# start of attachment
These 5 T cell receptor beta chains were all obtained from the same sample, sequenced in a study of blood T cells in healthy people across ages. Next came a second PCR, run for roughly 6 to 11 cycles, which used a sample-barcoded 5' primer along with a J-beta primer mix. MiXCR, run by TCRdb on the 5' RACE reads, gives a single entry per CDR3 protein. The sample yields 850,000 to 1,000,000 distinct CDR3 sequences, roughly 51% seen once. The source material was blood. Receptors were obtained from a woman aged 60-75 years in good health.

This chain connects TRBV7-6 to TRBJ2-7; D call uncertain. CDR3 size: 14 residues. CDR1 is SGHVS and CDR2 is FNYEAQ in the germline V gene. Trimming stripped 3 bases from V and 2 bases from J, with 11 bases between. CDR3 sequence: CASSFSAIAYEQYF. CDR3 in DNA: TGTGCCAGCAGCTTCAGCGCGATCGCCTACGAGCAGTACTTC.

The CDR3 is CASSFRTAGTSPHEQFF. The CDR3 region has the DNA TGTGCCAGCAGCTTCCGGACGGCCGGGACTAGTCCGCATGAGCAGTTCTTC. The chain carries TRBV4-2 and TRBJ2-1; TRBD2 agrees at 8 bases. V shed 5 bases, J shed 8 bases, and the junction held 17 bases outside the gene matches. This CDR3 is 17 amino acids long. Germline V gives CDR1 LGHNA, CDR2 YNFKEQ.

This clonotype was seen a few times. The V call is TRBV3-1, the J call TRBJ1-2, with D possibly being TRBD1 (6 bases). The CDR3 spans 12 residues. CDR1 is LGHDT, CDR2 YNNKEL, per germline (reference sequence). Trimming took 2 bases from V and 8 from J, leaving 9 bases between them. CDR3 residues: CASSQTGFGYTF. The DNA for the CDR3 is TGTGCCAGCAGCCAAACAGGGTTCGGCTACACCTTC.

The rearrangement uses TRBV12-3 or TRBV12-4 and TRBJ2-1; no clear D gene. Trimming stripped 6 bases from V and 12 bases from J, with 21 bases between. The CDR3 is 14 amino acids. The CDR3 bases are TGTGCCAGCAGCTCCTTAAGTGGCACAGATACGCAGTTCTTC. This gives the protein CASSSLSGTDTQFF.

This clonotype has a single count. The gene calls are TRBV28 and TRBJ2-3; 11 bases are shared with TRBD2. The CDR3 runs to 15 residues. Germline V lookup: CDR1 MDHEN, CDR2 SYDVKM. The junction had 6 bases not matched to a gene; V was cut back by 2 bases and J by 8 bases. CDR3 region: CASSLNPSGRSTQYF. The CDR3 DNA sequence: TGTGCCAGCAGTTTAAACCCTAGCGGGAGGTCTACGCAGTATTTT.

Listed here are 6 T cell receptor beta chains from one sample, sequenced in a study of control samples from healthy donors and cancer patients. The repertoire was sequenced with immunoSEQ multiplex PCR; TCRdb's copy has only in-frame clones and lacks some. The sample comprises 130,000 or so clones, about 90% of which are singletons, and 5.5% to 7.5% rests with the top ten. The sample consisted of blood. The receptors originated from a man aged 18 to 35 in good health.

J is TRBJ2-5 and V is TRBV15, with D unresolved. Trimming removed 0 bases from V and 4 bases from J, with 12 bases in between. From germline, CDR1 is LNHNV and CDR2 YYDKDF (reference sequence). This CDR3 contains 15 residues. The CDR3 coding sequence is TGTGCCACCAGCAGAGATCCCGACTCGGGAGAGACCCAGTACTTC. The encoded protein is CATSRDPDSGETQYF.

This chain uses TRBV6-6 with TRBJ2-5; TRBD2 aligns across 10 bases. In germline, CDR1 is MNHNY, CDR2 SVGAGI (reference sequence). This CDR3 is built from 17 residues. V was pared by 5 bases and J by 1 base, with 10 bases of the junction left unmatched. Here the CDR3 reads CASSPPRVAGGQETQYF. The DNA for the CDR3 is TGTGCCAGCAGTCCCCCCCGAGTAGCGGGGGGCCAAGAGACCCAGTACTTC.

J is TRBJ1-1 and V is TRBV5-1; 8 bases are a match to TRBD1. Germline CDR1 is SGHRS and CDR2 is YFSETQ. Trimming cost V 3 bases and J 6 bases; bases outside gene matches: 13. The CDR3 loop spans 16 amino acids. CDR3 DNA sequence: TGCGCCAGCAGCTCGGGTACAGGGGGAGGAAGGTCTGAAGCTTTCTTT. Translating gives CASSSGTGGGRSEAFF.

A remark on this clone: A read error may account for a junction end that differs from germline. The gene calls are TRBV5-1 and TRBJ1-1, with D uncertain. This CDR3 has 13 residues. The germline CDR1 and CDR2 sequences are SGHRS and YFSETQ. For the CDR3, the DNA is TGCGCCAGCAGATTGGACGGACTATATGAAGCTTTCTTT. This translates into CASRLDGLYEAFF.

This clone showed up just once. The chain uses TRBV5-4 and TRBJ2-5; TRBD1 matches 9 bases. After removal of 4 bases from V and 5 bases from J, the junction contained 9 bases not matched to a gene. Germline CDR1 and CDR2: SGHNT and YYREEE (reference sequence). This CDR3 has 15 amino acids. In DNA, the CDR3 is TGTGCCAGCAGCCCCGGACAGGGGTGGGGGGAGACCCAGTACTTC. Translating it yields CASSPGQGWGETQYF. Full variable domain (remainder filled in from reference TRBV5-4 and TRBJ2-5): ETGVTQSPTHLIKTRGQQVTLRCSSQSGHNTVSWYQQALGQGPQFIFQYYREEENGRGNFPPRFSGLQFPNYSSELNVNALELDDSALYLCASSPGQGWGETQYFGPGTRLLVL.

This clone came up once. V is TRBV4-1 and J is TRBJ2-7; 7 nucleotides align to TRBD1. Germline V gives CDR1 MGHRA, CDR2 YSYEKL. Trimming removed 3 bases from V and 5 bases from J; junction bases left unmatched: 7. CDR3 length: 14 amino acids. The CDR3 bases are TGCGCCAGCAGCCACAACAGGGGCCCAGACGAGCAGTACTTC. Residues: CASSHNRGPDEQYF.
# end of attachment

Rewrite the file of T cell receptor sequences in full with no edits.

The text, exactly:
These 5 T cell receptor beta chains were all obtained from the same sample, sequenced in a study of blood T cells in healthy people across ages. Next came a second PCR, run for roughly 6 to 11 cycles, which used a sample-barcoded 5' primer along with a J-beta primer mix. MiXCR, run by TCRdb on the 5' RACE reads, gives a single entry per CDR3 protein. The sample yields 850,000 to 1,000,000 distinct CDR3 sequences, roughly 51% seen once. The source material was blood. Receptors were obtained from a woman aged 60-75 years in good health.

This chain connects TRBV7-6 to TRBJ2-7; D call uncertain. CDR3 size: 14 residues. CDR1 is SGHVS and CDR2 is FNYEAQ in the germline V gene. Trimming stripped 3 bases from V and 2 bases from J, with 11 bases between. CDR3 sequence: CASSFSAIAYEQYF. CDR3 in DNA: TGTGCCAGCAGCTTCAGCGCGATCGCCTACGAGCAGTACTTC.

The CDR3 is CASSFRTAGTSPHEQFF. The CDR3 region has the DNA TGTGCCAGCAGCTTCCGGACGGCCGGGACTAGTCCGCATGAGCAGTTCTTC. The chain carries TRBV4-2 and TRBJ2-1; TRBD2 agrees at 8 bases. V shed 5 bases, J shed 8 bases, and the junction held 17 bases outside the gene matches. This CDR3 is 17 amino acids long. Germline V gives CDR1 LGHNA, CDR2 YNFKEQ.

This clonotype was seen a few times. The V call is TRBV3-1, the J call TRBJ1-2, with D possibly being TRBD1 (6 bases). The CDR3 spans 12 residues. CDR1 is LGHDT, CDR2 YNNKEL, per germline (reference sequence). Trimming took 2 bases from V and 8 from J, leaving 9 bases between them. CDR3 residues: CASSQTGFGYTF. The DNA for the CDR3 is TGTGCCAGCAGCCAAACAGGGTTCGGCTACACCTTC.

The rearrangement uses TRBV12-3 or TRBV12-4 and TRBJ2-1; no clear D gene. Trimming stripped 6 bases from V and 12 bases from J, with 21 bases between. The CDR3 is 14 amino acids. The CDR3 bases are TGTGCCAGCAGCTCCTTAAGTGGCACAGATACGCAGTTCTTC. This gives the protein CASSSLSGTDTQFF.

This clonotype has a single count. The gene calls are TRBV28 and TRBJ2-3; 11 bases are shared with TRBD2. The CDR3 runs to 15 residues. Germline V lookup: CDR1 MDHEN, CDR2 SYDVKM. The junction had 6 bases not matched to a gene; V was cut back by 2 bases and J by 8 bases. CDR3 region: CASSLNPSGRSTQYF. The CDR3 DNA sequence: TGTGCCAGCAGTTTAAACCCTAGCGGGAGGTCTACGCAGTATTTT.

Listed here are 6 T cell receptor beta chains from one sample, sequenced in a study of control samples from healthy donors and cancer patients. The repertoire was sequenced with immunoSEQ multiplex PCR; TCRdb's copy has only in-frame clones and lacks some. The sample comprises 130,000 or so clones, about 90% of which are singletons, and 5.5% to 7.5% rests with the top ten. The sample consisted of blood. The receptors originated from a man aged 18 to 35 in good health.

J is TRBJ2-5 and V is TRBV15, with D unresolved. Trimming removed 0 bases from V and 4 bases from J, with 12 bases in between. From germline, CDR1 is LNHNV and CDR2 YYDKDF (reference sequence). This CDR3 contains 15 residues. The CDR3 coding sequence is TGTGCCACCAGCAGAGATCCCGACTCGGGAGAGACCCAGTACTTC. The encoded protein is CATSRDPDSGETQYF.

This chain uses TRBV6-6 with TRBJ2-5; TRBD2 aligns across 10 bases. In germline, CDR1 is MNHNY, CDR2 SVGAGI (reference sequence). This CDR3 is built from 17 residues. V was pared by 5 bases and J by 1 base, with 10 bases of the junction left unmatched. Here the CDR3 reads CASSPPRVAGGQETQYF. The DNA for the CDR3 is TGTGCCAGCAGTCCCCCCCGAGTAGCGGGGGGCCAAGAGACCCAGTACTTC.

J is TRBJ1-1 and V is TRBV5-1; 8 bases are a match to TRBD1. Germline CDR1 is SGHRS and CDR2 is YFSETQ. Trimming cost V 3 bases and J 6 bases; bases outside gene matches: 13. The CDR3 loop spans 16 amino acids. CDR3 DNA sequence: TGCGCCAGCAGCTCGGGTACAGGGGGAGGAAGGTCTGAAGCTTTCTTT. Translating gives CASSSGTGGGRSEAFF.

A remark on this clone: A read error may account for a junction end that differs from germline. The gene calls are TRBV5-1 and TRBJ1-1, with D uncertain. This CDR3 has 13 residues. The germline CDR1 and CDR2 sequences are SGHRS and YFSETQ. For the CDR3, the DNA is TGCGCCAGCAGATTGGACGGACTATATGAAGCTTTCTTT. This translates into CASRLDGLYEAFF.

This clone showed up just once. The chain uses TRBV5-4 and TRBJ2-5; TRBD1 matches 9 bases. After removal of 4 bases from V and 5 bases from J, the junction contained 9 bases not matched to a gene. Germline CDR1 and CDR2: SGHNT and YYREEE (reference sequence). This CDR3 has 15 amino acids. In DNA, the CDR3 is TGTGCCAGCAGCCCCGGACAGGGGTGGGGGGAGACCCAGTACTTC. Translating it yields CASSPGQGWGETQYF. Full variable domain (remainder filled in from reference TRBV5-4 and TRBJ2-5): ETGVTQSPTHLIKTRGQQVTLRCSSQSGHNTVSWYQQALGQGPQFIFQYYREEENGRGNFPPRFSGLQFPNYSSELNVNALELDDSALYLCASSPGQGWGETQYFGPGTRLLVL.

This clone came up once. V is TRBV4-1 and J is TRBJ2-7; 7 nucleotides align to TRBD1. Germline V gives CDR1 MGHRA, CDR2 YSYEKL. Trimming removed 3 bases from V and 5 bases from J; junction bases left unmatched: 7. CDR3 length: 14 amino acids. The CDR3 bases are TGCGCCAGCAGCCACAACAGGGGCCCAGACGAGCAGTACTTC. Residues: CASSHNRGPDEQYF.